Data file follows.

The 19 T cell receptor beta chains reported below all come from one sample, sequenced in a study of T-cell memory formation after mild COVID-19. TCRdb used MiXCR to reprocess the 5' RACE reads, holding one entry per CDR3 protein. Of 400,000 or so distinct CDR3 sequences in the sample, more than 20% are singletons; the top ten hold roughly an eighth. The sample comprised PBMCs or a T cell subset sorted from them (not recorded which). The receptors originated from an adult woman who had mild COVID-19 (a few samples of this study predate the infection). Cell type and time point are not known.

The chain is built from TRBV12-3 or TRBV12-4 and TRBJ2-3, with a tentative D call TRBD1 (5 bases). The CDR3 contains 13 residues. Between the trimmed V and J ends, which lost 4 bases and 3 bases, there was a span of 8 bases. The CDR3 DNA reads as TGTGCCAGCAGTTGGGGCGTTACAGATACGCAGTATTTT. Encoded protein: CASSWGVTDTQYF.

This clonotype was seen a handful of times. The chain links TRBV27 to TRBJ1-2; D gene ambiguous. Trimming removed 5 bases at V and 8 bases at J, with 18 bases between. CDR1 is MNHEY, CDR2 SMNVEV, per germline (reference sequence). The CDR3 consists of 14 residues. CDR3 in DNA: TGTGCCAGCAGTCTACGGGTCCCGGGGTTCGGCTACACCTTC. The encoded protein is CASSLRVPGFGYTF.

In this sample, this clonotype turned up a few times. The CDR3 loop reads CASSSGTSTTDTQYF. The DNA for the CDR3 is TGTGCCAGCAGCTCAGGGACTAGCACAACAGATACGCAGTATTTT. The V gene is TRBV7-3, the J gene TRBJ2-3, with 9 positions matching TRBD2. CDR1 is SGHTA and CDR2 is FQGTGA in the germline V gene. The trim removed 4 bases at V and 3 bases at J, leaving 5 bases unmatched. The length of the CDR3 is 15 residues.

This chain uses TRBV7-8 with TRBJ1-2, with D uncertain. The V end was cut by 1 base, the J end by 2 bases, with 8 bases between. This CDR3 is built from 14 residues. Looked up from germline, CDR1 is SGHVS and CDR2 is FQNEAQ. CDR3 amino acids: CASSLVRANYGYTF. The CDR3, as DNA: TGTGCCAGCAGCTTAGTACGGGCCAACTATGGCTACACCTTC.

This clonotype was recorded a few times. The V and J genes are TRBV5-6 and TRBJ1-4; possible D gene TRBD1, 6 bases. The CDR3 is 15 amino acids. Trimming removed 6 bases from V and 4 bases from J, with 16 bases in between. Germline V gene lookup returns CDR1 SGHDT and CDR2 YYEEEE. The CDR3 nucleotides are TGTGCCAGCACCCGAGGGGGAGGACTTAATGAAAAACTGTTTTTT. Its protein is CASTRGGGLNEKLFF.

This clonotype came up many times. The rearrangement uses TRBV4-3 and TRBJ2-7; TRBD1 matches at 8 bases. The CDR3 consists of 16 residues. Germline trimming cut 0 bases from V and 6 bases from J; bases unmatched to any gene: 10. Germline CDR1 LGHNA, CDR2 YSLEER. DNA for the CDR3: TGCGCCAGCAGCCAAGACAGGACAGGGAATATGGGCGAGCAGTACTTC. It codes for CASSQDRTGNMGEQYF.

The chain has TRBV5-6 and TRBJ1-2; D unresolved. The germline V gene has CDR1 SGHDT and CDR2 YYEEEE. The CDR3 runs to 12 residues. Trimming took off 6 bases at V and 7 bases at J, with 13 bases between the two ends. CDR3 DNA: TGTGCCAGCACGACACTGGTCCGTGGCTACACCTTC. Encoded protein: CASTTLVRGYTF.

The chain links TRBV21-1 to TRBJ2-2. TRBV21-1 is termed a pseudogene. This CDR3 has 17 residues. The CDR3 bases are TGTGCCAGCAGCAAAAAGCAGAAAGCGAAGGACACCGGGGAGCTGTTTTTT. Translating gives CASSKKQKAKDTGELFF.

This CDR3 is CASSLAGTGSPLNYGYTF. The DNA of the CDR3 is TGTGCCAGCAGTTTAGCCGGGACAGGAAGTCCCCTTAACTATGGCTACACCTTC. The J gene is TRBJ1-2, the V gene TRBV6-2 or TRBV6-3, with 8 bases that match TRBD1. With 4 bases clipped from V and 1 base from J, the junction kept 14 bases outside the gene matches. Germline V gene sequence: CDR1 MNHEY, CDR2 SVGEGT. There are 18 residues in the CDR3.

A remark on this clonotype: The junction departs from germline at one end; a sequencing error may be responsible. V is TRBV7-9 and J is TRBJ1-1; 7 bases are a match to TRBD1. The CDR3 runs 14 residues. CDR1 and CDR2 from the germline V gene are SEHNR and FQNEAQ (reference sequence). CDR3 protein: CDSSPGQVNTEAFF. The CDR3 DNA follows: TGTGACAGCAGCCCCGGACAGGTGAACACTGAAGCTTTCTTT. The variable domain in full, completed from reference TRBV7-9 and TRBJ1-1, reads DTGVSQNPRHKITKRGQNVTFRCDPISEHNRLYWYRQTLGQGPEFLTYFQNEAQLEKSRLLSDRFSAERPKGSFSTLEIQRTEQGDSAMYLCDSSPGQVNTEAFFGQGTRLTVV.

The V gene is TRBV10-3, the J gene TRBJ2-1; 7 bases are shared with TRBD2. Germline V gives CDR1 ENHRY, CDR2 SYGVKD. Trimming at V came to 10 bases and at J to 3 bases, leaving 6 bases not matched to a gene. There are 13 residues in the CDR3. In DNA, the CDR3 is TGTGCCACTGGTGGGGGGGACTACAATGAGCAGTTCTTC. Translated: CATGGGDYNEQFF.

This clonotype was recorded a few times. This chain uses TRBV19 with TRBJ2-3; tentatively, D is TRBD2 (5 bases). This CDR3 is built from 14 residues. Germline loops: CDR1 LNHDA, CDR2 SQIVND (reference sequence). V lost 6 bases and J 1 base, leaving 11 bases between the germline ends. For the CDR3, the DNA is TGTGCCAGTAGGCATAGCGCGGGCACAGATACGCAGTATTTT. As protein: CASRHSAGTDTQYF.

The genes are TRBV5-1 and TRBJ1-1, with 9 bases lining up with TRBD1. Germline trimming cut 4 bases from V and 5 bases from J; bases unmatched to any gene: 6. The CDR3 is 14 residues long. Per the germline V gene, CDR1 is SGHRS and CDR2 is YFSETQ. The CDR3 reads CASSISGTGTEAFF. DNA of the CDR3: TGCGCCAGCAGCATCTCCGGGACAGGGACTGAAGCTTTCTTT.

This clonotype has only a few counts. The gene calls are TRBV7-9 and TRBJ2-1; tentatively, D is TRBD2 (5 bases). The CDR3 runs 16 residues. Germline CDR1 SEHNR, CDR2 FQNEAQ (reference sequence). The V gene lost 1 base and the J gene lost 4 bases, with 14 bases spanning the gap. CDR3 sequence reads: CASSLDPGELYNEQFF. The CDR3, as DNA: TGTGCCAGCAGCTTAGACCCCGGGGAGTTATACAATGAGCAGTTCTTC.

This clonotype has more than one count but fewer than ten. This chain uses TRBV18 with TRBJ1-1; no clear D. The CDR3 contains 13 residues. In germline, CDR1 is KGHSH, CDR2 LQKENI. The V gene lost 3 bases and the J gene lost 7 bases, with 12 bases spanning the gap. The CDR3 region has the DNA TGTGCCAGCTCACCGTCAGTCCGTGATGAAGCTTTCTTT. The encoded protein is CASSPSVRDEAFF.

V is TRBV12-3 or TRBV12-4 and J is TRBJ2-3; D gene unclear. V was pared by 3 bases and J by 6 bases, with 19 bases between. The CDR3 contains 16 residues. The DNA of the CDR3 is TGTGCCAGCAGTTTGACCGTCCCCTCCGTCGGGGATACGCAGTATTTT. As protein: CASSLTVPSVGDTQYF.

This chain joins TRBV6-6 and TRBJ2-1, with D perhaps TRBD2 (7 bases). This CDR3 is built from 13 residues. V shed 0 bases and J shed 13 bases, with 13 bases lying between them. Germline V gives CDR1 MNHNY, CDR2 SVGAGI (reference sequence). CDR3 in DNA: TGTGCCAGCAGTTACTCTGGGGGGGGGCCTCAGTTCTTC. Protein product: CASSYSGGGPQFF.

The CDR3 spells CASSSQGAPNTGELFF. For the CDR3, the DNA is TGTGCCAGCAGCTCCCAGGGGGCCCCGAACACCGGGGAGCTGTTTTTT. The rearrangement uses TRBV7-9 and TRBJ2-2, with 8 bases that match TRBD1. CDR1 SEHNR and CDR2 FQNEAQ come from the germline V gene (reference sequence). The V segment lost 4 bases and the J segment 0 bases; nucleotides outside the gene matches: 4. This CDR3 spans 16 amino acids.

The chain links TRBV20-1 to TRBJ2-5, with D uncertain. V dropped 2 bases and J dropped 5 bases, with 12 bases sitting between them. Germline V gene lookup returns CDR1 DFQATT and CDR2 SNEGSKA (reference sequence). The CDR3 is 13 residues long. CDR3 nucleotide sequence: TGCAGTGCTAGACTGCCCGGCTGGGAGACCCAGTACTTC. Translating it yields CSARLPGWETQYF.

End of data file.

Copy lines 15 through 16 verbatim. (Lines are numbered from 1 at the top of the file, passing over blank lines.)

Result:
This clonotype has only a few counts. The gene calls are TRBV7-9 and TRBJ2-1; tentatively, D is TRBD2 (5 bases). The CDR3 runs 16 residues. Germline CDR1 SEHNR, CDR2 FQNEAQ (reference sequence). The V gene lost 1 base and the J gene lost 4 bases, with 14 bases spanning the gap. CDR3 sequence reads: CASSLDPGELYNEQFF. The CDR3, as DNA: TGTGCCAGCAGCTTAGACCCCGGGGAGTTATACAATGAGCAGTTCTTC.

This clonotype has more than one count but fewer than ten. This chain uses TRBV18 with TRBJ1-1; no clear D. The CDR3 contains 13 residues. In germline, CDR1 is KGHSH, CDR2 LQKENI. The V gene lost 3 bases and the J gene lost 7 bases, with 12 bases spanning the gap. The CDR3 region has the DNA TGTGCCAGCTCACCGTCAGTCCGTGATGAAGCTTTCTTT. The encoded protein is CASSPSVRDEAFF.